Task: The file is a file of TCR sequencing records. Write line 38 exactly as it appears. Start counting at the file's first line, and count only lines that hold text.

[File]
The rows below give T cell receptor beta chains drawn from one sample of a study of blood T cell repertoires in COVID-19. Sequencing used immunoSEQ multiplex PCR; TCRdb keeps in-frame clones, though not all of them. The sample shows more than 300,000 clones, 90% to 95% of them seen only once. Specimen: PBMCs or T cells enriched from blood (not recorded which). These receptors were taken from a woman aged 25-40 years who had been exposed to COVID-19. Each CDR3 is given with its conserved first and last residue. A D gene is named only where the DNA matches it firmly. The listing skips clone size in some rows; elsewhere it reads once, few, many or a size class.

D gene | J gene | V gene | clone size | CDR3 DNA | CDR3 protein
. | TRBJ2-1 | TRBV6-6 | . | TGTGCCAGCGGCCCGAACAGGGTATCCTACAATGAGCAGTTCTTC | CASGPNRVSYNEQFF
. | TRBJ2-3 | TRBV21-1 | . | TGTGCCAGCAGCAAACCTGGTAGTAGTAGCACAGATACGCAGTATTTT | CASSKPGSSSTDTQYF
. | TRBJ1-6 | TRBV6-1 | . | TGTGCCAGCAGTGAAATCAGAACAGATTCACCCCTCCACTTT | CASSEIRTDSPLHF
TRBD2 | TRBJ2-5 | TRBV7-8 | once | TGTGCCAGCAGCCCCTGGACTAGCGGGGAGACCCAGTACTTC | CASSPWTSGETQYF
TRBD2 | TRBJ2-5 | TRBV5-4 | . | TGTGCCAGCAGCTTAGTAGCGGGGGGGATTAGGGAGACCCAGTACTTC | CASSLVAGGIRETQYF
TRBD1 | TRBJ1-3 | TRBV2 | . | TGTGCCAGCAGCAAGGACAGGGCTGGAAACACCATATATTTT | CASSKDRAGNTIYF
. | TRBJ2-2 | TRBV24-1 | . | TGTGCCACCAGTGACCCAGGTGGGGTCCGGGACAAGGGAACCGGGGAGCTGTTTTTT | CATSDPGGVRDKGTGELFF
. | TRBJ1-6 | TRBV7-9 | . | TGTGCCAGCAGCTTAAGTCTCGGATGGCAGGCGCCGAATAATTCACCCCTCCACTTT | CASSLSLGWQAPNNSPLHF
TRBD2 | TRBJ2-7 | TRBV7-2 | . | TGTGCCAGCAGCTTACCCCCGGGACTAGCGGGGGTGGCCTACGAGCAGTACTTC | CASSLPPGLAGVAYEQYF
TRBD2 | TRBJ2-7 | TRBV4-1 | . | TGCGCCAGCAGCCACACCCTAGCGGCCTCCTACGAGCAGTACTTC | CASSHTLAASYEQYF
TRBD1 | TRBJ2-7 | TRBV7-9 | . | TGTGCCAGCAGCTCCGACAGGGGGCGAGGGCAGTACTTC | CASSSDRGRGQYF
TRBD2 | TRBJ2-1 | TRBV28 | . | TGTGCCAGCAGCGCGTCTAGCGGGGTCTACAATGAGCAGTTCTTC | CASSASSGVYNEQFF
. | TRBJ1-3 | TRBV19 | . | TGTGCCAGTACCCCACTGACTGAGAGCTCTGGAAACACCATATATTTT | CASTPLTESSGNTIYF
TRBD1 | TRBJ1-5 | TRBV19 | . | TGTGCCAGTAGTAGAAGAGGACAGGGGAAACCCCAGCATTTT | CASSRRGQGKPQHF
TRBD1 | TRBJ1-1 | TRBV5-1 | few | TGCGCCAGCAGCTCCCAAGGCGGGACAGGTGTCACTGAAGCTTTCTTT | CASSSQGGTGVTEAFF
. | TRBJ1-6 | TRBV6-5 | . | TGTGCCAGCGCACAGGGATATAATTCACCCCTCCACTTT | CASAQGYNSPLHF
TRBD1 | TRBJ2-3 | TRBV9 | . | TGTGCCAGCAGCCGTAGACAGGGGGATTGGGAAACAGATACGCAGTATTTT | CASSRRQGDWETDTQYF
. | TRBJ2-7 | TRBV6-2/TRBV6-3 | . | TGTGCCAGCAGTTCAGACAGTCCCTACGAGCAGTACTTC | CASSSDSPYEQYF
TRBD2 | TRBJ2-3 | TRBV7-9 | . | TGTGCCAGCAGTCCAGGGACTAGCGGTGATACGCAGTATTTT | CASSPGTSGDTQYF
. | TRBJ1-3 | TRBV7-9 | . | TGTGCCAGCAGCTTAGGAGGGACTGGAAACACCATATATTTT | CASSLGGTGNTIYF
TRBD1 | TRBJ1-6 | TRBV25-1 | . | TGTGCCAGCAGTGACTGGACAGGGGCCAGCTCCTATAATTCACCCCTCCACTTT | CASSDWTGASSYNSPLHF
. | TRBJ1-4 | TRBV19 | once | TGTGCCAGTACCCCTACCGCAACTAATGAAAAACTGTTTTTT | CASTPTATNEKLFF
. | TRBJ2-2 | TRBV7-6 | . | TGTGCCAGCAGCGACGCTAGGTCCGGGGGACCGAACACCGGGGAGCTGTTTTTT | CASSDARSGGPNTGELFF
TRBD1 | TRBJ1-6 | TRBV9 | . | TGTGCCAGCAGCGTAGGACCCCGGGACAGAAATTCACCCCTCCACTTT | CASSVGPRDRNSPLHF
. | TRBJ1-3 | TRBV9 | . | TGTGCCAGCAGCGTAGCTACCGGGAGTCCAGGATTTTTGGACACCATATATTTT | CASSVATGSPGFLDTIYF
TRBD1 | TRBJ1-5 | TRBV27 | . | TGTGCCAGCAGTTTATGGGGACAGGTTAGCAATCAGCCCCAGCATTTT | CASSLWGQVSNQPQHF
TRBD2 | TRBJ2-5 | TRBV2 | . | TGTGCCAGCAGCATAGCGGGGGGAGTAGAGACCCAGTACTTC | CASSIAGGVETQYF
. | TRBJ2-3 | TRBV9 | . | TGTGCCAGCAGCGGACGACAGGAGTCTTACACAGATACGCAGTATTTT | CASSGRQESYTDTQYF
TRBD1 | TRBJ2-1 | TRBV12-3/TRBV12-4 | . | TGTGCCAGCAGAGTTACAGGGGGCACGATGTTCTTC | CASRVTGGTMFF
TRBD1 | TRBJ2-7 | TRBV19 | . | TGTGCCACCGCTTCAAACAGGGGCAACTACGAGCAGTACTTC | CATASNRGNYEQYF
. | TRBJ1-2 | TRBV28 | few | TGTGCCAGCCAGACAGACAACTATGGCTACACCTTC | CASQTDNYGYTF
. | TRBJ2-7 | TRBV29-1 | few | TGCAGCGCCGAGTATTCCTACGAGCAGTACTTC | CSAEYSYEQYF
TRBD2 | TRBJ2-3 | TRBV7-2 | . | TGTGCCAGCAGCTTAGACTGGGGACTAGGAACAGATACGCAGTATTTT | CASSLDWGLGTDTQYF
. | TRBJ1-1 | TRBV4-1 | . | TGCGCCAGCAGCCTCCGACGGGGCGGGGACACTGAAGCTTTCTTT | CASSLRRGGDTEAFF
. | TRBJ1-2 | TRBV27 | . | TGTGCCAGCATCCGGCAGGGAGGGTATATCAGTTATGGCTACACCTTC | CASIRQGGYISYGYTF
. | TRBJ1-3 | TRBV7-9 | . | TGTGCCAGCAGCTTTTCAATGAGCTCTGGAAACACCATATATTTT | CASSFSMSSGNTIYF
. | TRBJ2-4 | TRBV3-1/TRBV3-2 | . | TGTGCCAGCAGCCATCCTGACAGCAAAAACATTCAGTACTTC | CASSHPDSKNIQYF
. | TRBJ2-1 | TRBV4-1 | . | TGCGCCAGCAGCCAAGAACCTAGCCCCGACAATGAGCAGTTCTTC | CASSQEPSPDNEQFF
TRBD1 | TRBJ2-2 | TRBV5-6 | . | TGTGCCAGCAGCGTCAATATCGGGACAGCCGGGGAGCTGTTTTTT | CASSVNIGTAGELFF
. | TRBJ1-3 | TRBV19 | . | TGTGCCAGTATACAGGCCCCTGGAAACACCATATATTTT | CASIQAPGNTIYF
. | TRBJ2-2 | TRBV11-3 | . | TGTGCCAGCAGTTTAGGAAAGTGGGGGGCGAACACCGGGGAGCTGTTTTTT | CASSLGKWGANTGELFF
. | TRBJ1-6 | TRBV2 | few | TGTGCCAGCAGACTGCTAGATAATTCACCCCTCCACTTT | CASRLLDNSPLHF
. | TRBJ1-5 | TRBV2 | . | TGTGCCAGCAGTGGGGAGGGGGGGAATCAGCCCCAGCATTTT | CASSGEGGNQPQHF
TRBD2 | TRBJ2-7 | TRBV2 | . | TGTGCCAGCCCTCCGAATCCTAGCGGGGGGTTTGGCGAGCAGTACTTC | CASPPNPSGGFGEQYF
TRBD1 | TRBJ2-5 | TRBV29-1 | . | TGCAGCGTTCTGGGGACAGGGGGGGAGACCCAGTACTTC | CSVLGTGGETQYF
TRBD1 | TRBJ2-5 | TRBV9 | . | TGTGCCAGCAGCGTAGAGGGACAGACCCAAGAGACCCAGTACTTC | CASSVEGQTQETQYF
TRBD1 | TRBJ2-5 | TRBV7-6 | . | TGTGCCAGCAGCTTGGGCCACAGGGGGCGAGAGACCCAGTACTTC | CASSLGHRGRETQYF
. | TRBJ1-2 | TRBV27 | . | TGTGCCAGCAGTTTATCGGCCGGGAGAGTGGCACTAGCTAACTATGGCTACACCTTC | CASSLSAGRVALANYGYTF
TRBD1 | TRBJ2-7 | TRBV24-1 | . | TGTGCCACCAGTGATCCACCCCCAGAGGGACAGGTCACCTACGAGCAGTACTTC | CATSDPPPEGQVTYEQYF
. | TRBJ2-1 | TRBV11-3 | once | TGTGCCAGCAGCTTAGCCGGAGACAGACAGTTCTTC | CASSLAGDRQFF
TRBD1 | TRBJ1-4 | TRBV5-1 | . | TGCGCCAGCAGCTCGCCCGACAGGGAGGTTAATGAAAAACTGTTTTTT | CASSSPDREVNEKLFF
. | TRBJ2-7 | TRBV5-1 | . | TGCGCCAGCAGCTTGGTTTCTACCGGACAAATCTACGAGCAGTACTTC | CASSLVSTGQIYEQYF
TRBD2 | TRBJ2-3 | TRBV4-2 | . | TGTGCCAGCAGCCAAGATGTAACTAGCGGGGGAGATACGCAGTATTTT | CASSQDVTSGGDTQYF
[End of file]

. | TRBJ1-3 | TRBV7-9 | . | TGTGCCAGCAGCTTTTCAATGAGCTCTGGAAACACCATATATTTT | CASSFSMSSGNTIYF